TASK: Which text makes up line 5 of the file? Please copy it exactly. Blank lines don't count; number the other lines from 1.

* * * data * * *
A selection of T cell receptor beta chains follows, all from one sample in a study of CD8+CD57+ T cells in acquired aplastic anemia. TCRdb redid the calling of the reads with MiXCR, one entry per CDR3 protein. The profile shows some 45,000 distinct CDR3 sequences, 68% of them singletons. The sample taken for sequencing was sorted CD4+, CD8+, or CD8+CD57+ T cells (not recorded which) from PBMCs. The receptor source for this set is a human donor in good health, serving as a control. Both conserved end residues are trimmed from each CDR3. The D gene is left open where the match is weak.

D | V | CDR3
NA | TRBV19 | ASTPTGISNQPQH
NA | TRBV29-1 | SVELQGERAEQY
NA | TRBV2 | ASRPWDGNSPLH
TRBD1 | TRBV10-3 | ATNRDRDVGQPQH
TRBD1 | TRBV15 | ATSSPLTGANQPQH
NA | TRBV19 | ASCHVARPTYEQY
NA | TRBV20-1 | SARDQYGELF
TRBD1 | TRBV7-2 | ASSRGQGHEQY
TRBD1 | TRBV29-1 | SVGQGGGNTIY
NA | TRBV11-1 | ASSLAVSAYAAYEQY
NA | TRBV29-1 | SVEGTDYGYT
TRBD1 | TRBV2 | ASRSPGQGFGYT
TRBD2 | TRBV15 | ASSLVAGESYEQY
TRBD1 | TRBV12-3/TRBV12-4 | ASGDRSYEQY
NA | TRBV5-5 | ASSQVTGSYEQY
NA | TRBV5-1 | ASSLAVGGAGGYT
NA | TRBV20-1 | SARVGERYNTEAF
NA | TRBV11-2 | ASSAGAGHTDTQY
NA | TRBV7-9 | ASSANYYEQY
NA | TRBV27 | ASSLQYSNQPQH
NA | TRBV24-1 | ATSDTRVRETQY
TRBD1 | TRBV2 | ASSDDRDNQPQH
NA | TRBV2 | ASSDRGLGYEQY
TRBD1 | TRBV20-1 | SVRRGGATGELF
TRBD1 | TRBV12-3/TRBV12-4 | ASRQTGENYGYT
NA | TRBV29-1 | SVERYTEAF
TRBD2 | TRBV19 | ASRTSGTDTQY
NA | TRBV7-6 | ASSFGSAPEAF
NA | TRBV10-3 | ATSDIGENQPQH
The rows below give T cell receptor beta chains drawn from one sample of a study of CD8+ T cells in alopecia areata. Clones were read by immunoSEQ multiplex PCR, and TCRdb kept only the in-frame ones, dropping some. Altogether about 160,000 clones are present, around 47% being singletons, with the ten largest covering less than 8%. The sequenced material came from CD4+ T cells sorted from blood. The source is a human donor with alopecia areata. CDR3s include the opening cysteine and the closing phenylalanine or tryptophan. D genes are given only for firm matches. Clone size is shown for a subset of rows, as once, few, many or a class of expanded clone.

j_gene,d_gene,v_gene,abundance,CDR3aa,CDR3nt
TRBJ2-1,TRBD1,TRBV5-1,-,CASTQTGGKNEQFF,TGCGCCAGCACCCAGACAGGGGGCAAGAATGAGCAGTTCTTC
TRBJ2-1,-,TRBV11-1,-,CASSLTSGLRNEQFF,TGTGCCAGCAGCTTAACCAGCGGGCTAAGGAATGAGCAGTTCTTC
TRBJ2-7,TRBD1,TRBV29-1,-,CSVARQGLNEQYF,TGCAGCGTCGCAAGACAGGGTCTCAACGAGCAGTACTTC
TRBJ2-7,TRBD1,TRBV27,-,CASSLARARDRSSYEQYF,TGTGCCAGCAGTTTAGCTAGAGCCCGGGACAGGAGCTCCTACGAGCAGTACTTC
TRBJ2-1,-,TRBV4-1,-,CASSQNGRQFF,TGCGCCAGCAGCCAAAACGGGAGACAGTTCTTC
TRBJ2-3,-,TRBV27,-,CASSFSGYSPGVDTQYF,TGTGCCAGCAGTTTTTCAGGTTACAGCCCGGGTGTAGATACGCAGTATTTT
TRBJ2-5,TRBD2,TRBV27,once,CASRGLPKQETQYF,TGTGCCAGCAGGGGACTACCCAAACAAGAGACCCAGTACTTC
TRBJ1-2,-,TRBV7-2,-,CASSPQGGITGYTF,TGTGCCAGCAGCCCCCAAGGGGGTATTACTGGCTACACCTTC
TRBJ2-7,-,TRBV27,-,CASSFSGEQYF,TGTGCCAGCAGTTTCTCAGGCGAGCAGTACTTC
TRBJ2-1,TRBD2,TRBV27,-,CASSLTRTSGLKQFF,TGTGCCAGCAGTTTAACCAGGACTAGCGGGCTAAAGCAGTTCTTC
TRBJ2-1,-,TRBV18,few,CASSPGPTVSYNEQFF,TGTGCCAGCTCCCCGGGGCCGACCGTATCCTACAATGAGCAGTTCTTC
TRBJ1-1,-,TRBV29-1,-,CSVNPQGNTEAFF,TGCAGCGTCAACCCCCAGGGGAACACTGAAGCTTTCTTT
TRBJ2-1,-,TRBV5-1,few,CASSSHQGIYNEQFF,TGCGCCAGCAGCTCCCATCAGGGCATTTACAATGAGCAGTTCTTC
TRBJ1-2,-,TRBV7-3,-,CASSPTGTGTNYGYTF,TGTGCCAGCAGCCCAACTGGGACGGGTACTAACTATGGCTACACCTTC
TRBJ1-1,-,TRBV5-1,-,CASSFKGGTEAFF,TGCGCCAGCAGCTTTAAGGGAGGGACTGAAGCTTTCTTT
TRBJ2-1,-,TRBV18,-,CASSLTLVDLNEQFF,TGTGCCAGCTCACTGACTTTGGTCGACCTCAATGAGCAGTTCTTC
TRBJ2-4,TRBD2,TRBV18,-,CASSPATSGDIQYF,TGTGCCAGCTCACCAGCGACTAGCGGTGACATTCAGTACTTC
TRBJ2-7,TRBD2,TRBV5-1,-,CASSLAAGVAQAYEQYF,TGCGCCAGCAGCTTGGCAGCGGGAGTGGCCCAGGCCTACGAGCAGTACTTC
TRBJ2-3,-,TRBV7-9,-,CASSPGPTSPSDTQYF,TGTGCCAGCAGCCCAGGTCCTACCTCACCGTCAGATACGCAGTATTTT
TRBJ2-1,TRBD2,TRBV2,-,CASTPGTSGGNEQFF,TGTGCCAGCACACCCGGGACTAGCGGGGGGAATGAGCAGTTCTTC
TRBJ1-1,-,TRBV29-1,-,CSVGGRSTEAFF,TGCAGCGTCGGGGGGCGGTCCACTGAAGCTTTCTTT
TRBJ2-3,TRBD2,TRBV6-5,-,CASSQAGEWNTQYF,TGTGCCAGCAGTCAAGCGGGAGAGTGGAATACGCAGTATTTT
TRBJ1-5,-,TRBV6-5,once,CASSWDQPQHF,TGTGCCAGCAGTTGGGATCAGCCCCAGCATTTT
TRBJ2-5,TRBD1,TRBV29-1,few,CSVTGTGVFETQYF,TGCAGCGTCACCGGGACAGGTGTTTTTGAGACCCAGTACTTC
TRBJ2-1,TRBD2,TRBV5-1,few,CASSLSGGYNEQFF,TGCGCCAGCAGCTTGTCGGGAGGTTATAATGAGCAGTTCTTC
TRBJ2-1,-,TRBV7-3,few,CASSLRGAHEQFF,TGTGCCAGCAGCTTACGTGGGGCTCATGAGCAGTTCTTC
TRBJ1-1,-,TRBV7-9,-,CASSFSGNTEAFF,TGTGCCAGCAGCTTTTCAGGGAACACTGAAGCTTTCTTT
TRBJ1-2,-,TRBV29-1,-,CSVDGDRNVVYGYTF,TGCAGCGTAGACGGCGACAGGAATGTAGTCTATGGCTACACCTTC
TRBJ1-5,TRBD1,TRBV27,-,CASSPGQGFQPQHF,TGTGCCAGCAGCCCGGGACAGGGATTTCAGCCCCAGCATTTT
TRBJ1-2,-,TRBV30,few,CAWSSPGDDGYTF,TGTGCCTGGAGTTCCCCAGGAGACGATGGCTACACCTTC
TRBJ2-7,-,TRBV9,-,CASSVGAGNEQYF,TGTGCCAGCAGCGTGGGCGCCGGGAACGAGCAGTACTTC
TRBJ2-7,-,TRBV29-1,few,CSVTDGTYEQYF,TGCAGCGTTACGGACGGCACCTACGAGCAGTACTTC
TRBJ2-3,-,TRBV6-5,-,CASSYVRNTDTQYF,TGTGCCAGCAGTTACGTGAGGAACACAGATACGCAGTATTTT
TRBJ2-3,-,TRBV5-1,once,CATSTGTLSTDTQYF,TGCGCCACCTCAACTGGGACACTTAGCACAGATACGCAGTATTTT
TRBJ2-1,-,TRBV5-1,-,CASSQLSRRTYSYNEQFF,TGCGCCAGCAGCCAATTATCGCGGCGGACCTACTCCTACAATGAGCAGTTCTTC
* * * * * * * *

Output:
NA | TRBV2 | ASRPWDGNSPLH